Source: Associated General Contractors of America, Washington, D.C.
Analyzing construction spending levels from the first half of 2017, AGC officials find significant declines in public-sector investment at a time when much of the nation’s infrastructure is deteriorating due to age or overuse.
“Construction spending is still increasing overall but growth has become much more uneven across categories in recent months,” says AGC Chief Economist Ken Simonson. “There has been a steep decline in public investment in nearly all types of construction over the past year. Private nonresidential construction is still rising overall but generally at slower rates than was occurring a few months ago.”
Construction spending in June totaled $1.206 trillion at a seasonally adjusted annual rate, a drop of 1.3 percent from the downwardly revised May total and up just 1.6 percent from a year earlier. Every public spending category recorded a decrease for the month and nearly all were lower than a year ago, while multifamily construction and several private nonresidential categories also declined or had smaller increases than previously.
Public construction spending plunged 5.4 percent from the prior month and 9.5 percent from June 2016 to June 2017. The spending rate in June was the lowest seasonally adjusted rate since February 2014. The biggest public segment—highway and street construction—slumped 8.1 percent from a year earlier. Among other major public infrastructure categories, spending on transportation facilities such as transit and airport construction dropped 3.9 percent year-over-year; spending on sewage and waste disposal plummeted 16.1 percent; and, spending on water supply fell 17.7 percent. Public spending on educational structures declined 7.3 percent from a year ago.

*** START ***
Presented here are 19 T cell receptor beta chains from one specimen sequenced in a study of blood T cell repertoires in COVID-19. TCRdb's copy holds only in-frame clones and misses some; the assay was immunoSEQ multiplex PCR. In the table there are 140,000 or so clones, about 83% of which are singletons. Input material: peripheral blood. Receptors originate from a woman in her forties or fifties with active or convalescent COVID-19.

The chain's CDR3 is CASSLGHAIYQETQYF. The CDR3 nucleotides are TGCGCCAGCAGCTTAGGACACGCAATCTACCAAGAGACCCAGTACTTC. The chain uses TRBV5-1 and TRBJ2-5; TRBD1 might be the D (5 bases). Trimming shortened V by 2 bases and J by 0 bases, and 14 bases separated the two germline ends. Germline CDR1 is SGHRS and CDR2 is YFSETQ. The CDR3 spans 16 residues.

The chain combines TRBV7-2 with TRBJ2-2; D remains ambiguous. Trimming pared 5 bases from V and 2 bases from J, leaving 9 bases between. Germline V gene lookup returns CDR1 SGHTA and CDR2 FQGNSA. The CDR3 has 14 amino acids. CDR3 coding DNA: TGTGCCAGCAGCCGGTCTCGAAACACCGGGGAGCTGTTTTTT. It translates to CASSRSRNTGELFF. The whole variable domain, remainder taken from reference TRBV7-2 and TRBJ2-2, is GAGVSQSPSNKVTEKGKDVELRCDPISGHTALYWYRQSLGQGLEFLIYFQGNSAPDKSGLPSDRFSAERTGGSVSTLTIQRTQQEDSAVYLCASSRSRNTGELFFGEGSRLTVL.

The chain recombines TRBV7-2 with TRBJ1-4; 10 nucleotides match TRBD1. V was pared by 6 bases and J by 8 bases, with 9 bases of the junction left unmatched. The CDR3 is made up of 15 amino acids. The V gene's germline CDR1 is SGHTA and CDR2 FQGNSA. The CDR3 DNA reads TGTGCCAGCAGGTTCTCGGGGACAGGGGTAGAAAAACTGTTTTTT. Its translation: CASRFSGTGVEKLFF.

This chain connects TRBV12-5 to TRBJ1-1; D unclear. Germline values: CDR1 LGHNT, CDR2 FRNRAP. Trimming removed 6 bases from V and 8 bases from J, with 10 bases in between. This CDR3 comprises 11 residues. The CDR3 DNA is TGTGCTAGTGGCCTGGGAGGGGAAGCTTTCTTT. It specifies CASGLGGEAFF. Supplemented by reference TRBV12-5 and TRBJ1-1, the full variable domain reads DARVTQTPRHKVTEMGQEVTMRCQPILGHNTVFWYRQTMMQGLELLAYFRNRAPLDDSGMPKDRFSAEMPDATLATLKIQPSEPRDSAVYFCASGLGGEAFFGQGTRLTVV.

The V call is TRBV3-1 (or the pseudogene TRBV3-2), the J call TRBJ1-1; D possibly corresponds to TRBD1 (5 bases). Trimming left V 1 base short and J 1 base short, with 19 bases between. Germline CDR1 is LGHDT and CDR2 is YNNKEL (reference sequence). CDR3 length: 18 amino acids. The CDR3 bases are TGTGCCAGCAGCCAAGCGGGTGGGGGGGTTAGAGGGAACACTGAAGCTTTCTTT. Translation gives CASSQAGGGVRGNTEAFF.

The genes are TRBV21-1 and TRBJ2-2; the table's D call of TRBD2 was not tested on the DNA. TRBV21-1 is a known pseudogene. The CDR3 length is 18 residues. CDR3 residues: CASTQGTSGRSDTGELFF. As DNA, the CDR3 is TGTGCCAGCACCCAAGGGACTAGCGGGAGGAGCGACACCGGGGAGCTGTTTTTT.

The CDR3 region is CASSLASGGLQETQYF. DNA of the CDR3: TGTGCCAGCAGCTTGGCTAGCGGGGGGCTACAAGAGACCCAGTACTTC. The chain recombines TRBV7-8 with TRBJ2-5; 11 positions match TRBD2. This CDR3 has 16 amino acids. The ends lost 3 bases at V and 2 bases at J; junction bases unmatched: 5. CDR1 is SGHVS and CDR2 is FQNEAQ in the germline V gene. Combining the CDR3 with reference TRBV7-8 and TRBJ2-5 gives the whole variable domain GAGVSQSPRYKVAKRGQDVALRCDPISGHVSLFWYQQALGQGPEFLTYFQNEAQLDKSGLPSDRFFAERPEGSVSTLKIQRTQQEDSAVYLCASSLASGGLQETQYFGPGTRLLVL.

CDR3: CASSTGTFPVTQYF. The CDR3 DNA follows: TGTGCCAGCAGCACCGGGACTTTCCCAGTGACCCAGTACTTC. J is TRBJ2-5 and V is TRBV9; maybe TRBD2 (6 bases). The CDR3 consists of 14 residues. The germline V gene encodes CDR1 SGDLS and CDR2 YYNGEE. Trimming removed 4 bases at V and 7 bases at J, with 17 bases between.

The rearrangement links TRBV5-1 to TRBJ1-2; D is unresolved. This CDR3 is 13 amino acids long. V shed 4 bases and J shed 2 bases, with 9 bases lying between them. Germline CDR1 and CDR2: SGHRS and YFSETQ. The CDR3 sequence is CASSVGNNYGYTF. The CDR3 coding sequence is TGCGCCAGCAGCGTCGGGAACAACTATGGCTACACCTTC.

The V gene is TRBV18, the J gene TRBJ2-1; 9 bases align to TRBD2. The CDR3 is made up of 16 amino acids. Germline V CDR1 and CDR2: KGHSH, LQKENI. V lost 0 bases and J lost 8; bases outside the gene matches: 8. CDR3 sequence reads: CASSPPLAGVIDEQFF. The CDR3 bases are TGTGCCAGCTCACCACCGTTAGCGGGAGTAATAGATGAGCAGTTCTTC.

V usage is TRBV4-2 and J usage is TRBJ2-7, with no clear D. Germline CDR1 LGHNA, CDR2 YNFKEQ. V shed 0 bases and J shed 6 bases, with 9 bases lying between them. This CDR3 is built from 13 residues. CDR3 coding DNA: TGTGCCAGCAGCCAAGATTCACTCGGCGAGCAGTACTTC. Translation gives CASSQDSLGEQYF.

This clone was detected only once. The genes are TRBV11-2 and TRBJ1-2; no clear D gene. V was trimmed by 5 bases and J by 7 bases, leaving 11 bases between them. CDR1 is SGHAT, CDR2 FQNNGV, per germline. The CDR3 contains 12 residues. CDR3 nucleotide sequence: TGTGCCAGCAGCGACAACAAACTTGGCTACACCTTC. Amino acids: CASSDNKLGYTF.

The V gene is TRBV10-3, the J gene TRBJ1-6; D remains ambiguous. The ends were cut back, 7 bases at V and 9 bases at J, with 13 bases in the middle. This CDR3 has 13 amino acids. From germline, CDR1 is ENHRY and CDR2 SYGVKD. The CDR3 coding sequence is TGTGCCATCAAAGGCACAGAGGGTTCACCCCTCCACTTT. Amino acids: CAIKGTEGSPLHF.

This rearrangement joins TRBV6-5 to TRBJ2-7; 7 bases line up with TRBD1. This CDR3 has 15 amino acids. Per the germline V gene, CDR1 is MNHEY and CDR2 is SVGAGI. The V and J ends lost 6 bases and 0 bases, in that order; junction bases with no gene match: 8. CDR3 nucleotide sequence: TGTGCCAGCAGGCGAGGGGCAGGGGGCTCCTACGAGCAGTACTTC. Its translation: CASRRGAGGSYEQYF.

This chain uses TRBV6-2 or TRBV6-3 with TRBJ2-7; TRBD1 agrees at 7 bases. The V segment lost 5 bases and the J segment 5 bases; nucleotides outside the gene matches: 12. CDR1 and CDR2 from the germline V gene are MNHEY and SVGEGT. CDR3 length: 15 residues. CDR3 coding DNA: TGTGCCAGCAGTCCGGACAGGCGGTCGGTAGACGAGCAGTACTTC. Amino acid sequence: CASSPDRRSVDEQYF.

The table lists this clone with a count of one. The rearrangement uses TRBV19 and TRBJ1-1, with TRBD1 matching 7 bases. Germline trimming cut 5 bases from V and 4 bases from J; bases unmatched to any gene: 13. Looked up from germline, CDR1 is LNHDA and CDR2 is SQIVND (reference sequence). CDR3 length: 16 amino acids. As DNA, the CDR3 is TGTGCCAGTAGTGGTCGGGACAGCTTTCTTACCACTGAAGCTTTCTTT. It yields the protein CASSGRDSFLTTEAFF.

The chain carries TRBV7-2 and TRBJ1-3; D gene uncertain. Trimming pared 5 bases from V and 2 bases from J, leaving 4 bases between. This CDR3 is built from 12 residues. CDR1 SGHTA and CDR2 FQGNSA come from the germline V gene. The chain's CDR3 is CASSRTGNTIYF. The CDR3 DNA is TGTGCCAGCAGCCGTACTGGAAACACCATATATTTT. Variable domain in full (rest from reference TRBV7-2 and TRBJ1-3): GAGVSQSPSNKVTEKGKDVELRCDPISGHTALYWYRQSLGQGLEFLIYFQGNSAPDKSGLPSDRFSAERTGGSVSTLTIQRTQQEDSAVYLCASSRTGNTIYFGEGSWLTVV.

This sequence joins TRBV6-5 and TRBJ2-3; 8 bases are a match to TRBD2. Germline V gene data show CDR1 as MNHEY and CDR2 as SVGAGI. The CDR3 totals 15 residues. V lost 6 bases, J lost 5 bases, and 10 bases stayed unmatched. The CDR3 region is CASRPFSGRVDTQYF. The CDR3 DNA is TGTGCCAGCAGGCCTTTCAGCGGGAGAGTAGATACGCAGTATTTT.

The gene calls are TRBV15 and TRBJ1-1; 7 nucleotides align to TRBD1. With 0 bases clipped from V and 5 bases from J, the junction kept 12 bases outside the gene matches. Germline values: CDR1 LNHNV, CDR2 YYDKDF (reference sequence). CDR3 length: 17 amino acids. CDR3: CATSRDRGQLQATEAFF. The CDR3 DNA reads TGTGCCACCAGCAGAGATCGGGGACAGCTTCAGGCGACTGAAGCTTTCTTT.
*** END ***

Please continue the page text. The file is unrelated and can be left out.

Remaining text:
Private nonresidential spending inched up 0.1 percent for the month and 1.1 percent over 12 months. The largest private nonresidential segment was power construction (including oil and gas field and pipeline projects), which dropped 5.4 percent from June 2016 to June 2017. The next-largest segment, commercial (retail, warehouse and farm) construction, climbed 13.8 percent year-over-year. Manufacturing construction declined 7.7 percent for the year. Private office construction increased 12.6 percent since June 2016.
Private residential construction spending slipped by 0.2 percent between May and June 2017 but gained 9.2 percent over the year. Spending on multifamily residential construction edged up 0.6 percent from a year ago, while single-family was up 9.0 percent from the June 2016 rate.